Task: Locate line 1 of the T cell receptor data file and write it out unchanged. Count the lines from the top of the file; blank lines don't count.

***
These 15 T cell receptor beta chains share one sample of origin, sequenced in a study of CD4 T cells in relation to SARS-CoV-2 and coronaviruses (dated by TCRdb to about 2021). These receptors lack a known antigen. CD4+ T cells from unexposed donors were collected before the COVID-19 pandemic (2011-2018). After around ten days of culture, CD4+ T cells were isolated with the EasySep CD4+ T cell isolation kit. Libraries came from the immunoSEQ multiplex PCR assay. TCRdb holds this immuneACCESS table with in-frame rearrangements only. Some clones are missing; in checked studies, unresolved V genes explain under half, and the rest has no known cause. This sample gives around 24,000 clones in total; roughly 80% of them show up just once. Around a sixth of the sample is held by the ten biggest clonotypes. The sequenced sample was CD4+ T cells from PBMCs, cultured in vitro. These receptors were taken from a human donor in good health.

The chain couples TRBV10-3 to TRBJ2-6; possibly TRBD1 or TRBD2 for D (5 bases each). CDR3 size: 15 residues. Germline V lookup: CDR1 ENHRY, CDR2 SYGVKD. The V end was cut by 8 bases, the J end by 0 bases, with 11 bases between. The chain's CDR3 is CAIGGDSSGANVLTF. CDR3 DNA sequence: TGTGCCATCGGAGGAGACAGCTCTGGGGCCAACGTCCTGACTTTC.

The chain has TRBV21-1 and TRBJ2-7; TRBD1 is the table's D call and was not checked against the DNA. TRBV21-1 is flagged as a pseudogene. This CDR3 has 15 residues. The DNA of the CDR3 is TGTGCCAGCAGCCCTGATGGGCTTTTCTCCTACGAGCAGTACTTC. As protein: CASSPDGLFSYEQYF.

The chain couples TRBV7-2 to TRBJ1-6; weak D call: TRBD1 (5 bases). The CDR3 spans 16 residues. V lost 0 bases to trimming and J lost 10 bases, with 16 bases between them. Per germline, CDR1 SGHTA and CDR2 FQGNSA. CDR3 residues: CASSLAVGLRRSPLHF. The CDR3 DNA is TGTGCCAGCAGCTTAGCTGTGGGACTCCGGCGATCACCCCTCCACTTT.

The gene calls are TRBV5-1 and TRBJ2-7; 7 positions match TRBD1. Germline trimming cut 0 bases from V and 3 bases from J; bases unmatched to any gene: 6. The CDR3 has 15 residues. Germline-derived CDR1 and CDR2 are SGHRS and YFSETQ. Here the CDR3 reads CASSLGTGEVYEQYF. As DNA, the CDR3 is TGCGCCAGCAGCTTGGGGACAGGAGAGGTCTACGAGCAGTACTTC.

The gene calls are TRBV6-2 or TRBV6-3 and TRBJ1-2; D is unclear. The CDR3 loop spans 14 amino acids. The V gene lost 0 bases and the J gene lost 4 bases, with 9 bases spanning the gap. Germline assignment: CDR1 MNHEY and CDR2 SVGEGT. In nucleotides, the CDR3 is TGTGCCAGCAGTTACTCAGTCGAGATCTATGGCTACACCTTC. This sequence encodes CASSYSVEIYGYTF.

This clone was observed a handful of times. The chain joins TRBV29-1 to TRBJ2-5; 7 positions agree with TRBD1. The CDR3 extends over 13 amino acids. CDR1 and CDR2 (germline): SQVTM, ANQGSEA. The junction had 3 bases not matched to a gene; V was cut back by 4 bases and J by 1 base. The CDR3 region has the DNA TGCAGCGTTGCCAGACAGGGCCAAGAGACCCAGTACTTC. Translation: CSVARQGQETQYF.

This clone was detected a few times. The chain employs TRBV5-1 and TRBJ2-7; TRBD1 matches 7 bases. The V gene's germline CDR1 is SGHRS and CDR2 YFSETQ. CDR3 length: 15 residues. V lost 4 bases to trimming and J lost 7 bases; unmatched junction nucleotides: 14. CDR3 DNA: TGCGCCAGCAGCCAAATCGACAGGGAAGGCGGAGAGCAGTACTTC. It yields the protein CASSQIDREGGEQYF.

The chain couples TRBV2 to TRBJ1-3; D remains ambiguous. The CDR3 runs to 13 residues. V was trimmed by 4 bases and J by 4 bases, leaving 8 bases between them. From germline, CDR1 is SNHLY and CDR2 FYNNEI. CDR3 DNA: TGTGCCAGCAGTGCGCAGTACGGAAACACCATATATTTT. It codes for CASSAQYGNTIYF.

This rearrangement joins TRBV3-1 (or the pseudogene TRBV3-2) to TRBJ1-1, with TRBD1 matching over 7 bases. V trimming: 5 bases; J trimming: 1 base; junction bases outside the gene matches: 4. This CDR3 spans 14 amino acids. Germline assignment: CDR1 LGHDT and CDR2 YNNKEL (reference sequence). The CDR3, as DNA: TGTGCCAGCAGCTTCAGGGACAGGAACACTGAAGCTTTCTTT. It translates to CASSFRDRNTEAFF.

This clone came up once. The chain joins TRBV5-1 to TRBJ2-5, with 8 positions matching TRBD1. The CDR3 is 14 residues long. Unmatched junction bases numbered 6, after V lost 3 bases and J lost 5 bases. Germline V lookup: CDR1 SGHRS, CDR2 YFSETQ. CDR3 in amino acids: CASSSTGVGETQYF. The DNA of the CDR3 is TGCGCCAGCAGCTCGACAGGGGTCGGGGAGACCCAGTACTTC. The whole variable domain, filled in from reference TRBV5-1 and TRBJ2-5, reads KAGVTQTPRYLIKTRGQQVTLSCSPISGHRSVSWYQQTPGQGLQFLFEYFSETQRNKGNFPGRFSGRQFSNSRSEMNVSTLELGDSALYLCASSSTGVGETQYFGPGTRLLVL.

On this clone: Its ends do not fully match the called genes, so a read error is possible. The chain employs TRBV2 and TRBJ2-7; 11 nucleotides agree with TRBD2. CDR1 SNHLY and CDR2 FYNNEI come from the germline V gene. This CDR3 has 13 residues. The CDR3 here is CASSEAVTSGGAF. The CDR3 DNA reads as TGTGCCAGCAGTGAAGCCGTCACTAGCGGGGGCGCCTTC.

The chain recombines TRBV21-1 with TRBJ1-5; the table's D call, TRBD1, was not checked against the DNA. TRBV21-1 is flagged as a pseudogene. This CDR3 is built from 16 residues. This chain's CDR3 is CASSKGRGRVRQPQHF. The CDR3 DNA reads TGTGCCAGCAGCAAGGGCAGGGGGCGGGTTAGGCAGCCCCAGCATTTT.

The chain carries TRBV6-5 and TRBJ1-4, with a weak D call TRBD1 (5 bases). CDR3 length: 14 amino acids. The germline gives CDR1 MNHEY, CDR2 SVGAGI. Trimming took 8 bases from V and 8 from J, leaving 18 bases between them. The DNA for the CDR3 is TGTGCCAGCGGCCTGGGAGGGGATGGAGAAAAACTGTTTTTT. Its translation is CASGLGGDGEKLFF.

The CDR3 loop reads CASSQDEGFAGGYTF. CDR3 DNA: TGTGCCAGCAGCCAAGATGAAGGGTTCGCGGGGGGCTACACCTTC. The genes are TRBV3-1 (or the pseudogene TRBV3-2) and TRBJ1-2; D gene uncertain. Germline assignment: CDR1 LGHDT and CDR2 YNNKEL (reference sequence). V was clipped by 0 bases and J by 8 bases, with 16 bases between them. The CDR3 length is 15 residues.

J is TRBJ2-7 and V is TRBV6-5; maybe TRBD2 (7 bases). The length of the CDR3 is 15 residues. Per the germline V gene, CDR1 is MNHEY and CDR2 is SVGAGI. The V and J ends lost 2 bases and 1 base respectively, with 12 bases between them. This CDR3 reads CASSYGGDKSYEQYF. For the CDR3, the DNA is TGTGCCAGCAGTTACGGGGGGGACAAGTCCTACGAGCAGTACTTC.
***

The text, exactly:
These 15 T cell receptor beta chains share one sample of origin, sequenced in a study of CD4 T cells in relation to SARS-CoV-2 and coronaviruses (dated by TCRdb to about 2021). These receptors lack a known antigen. CD4+ T cells from unexposed donors were collected before the COVID-19 pandemic (2011-2018). After around ten days of culture, CD4+ T cells were isolated with the EasySep CD4+ T cell isolation kit. Libraries came from the immunoSEQ multiplex PCR assay. TCRdb holds this immuneACCESS table with in-frame rearrangements only. Some clones are missing; in checked studies, unresolved V genes explain under half, and the rest has no known cause. This sample gives around 24,000 clones in total; roughly 80% of them show up just once. Around a sixth of the sample is held by the ten biggest clonotypes. The sequenced sample was CD4+ T cells from PBMCs, cultured in vitro. These receptors were taken from a human donor in good health.